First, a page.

After watching a great first day, I have taken some notes to share with the rest of you out there – enjoy!
Introductory remarks by Adam Engle, CEO and co-founder of the Mind & Life Institute, kicked off ML XX: Altruism and Compassion in Economics Systems. Rektor Andreas Fischer – the President of the University of Zurich – welcomed everyone and introduced the Dalai Lama. His Holiness then took the stage and stated flatly, “I do not know how to make money. But I know it can be useful.” He relayed a story where he asked one of his business friends about the roots of the current economic crisis, and his friend told him it was greed, possibly even the desire to cheat for profit. “Even I know this is bad for the economic system,” His Holiness said. He also spoke of a wish for all of us to continue striving for enhanced wisdom, and pondered whether the results of this conference may point toward a better direction for economic systems.
Roshi Joan Halifax, of Upaya Zen Center, outlined the direction of the conference and handed it over to the presenters. Dan Batson, of the University of Kansas, opened with a very direct question – Does altruism exist? After speaking about egoism and empathy, he referenced empathy-based experiments and what they might infer. Tania Singer, of the University of Zurich, explained two neural routes to understanding others’ minds – via empathy and compassion and via the “theory of mind,” the conscious thinking of someone else’s mental state. After explaining neural networks and their relation to compassionate thoughts and feelings, she talked of how some people have a deficit in comprehending their own feelings. Studies of meditation have been shown to help this deficiency. Richard Davidson, of the University of Wisconsin, followed up on these ideas and posited two big points – that there are different levels of empathy and compassion in people which have biological roots, and empathy and compassion can be regarded as skills which can be trained and enhanced. He then reviewed neuroscientific research in these areas; results showed that subjects who had more extensive mental training had a greater tendency to exhibit signs of altruism. Matthieu Ricard, of Shechen Monastary, presented last and helped enlighten the audience to Buddhist notions of compassion, empathy and altruism. For example, compassion is the desire to help alleviate suffering in others, whatever it may be.
The afternoon session began with Joan Silk of UCLA, who defined altruism biologically, as seen in other species. Research has shown that altruism is common and beneficial in many species. As humans develop during childhood, they trend away from this commonality in other species.
One notable exchange during the conversation with His Holiness went as follows. “Does hostility come from not being connected? For instance, if bees from one colony are mixed with bees from another colony, do they see each other as alien or other?” Joan replied, “There doesn’t seem to be much flexibility in their behavior, though I do not know much of bees. So the ‘outgroup’ or ‘other’ perspective seems to remain intact.” His Holiness mused, “Does biological altruism require the ability to appreciate others? Mosquitoes, I think, have no appreciation! One may land on me, and I let it feed. But then it flies away and shows no appreciation!”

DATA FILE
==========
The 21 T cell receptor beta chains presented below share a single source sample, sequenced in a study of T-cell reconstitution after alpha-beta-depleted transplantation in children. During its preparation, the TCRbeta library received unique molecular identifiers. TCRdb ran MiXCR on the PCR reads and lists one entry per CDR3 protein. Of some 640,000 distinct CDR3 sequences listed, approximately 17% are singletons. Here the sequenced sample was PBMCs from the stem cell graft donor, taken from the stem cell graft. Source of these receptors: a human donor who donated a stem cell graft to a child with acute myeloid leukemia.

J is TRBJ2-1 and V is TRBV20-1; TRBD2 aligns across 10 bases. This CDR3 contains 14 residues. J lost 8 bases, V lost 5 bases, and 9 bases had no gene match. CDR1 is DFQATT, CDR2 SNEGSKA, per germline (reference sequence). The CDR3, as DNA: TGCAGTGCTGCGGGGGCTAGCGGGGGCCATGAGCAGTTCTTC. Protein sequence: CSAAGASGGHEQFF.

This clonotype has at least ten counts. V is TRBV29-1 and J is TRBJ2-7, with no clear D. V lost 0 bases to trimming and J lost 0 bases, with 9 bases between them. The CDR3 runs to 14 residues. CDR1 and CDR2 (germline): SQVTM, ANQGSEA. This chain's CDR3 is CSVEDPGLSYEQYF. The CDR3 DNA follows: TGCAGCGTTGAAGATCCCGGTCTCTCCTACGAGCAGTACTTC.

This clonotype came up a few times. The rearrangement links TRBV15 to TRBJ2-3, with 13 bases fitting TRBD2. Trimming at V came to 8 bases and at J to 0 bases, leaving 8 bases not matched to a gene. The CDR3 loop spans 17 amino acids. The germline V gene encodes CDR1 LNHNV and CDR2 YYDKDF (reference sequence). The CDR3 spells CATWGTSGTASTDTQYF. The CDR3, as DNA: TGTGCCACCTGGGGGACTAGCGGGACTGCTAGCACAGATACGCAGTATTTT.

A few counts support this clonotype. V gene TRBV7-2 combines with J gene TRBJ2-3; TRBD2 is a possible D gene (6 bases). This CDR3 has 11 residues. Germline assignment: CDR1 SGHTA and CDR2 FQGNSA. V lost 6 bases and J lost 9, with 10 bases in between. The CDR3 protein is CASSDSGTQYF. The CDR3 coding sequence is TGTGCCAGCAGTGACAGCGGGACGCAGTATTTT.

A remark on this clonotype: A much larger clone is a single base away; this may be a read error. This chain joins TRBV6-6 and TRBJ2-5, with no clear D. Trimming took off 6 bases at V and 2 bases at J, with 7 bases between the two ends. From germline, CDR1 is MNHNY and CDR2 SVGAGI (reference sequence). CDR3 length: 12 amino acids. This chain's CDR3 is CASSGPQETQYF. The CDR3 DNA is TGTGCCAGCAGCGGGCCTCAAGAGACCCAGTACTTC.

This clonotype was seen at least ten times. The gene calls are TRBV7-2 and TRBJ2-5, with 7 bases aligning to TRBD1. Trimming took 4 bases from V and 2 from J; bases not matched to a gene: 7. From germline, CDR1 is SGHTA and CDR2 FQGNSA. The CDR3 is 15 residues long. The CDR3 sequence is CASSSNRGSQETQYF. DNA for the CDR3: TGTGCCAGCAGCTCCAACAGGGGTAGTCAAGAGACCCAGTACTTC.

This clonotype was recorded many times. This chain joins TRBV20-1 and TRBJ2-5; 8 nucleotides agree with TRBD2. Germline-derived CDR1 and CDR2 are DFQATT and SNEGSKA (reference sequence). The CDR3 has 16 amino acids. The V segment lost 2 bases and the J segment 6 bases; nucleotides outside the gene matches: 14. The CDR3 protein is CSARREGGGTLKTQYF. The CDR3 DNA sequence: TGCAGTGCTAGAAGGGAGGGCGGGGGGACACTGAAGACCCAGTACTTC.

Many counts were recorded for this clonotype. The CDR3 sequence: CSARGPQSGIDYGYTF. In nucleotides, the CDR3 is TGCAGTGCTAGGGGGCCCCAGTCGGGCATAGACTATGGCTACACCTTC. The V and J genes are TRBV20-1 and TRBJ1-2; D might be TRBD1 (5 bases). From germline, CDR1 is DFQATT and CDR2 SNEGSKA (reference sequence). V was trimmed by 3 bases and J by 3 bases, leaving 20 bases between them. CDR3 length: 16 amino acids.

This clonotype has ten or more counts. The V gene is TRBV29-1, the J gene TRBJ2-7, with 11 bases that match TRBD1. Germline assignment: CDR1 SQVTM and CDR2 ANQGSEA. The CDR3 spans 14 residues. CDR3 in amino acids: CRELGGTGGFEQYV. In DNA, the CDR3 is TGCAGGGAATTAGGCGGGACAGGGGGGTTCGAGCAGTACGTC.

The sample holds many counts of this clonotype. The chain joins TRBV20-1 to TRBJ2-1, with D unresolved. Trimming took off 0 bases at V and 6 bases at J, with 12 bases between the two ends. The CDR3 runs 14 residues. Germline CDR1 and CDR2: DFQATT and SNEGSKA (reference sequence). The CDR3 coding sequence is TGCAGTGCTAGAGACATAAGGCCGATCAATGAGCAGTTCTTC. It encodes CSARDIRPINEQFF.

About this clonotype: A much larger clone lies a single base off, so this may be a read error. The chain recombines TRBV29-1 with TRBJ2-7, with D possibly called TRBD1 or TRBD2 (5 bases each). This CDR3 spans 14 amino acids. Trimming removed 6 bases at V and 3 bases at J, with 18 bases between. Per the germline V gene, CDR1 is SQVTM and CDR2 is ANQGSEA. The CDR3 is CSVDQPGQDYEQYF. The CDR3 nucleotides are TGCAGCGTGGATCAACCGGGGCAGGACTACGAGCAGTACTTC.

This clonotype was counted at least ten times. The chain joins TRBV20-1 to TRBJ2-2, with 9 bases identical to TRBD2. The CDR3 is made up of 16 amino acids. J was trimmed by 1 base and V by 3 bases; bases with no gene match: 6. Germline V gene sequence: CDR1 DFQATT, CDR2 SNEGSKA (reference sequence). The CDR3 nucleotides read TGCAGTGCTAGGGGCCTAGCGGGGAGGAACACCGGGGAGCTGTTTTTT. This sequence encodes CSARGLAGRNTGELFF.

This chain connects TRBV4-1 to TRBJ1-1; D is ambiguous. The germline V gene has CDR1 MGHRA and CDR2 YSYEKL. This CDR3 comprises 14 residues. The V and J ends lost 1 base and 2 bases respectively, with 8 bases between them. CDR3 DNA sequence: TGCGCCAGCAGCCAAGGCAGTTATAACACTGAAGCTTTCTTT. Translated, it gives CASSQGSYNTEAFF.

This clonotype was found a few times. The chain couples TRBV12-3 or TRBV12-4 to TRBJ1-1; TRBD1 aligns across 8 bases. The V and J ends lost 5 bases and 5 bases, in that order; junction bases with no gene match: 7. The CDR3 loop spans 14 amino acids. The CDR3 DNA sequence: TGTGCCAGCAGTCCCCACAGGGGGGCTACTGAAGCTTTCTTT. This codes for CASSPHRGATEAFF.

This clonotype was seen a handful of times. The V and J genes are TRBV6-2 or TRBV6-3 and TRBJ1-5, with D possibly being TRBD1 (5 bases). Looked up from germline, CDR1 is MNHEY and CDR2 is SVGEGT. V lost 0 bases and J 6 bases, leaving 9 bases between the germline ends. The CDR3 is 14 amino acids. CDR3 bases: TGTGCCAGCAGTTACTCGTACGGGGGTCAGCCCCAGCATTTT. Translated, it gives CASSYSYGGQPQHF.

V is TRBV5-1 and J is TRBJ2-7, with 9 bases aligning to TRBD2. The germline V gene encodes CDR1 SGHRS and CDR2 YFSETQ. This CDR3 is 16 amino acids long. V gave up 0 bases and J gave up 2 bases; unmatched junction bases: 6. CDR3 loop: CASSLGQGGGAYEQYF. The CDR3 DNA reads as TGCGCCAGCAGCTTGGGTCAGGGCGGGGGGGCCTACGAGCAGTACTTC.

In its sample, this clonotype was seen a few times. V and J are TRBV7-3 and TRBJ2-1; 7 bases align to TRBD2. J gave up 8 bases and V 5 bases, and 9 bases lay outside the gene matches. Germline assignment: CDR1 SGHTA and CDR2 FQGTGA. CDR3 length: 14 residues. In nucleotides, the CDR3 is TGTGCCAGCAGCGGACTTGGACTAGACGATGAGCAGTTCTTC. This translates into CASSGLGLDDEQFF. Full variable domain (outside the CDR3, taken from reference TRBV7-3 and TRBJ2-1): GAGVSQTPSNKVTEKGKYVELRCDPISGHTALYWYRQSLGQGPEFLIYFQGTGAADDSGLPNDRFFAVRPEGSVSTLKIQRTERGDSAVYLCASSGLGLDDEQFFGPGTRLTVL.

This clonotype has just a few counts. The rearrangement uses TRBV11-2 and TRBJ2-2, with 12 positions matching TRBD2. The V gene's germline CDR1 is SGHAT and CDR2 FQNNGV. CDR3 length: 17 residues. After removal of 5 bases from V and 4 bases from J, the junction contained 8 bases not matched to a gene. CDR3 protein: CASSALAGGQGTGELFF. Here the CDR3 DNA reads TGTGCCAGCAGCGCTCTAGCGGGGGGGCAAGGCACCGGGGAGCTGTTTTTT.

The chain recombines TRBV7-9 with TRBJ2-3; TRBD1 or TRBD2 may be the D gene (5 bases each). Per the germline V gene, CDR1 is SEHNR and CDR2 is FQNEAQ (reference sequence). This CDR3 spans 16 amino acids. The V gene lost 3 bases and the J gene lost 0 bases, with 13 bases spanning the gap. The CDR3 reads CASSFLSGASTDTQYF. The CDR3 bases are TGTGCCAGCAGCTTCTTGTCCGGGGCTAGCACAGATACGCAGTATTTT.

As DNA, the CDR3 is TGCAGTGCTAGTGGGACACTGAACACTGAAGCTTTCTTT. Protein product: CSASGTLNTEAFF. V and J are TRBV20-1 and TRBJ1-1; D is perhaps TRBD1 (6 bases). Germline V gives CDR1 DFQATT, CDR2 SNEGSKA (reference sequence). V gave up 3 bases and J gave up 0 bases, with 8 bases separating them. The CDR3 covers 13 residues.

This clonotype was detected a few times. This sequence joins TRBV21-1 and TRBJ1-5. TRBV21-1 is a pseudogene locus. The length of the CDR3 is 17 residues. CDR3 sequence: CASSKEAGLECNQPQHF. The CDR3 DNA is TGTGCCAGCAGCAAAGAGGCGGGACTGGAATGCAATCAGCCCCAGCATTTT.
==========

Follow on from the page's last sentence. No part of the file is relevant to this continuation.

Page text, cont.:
Ernst Fehr of the University of Zurich then talked about how true altruism in humans is rare, as we normally want or expect benefit for our costs, especially within economics. He defined altruism as actions to benefit an ‘other,’ but at cost to the actor and with no envisioned gain for the actor at the outcome, except possibly psychological benefit like happiness. Tania Singer then spoke about 3 motivational systems in the human brain: incentive-focused, threat-focused, and non-wanting-affiliation-focused. She talked of experiments to increase trust among individuals. John Dunne, of Emory University, explained compassion and altruism from the Buddhist perspective as they might relate to economics. One of the ultimate goals is happiness, so what are the costs and resources needed to attain that goal? The resources are internal, and thus of the highest value. If we can realign our priorities to focus on maintaining and enhancing our internal resources, we may see a shift toward a better economic system. He spoke of a Buddhist technique of internalizing the idea that all sentient beings were at some point your mother in a previous life; you can extend the feeling or connection you have with your mother to all beings. “Not that everyone has the greatest connection with their mother, but you understand what I mean,” John said. “I had a GOOD mother, though, just to be clear.” “So did I,” laughed His Holiness.
So, today was a ground-laying time of concepts and large ideas, setting us up for tomorrow, which will start exploring possibilities of where we go and of applied economics to further some of these ideas.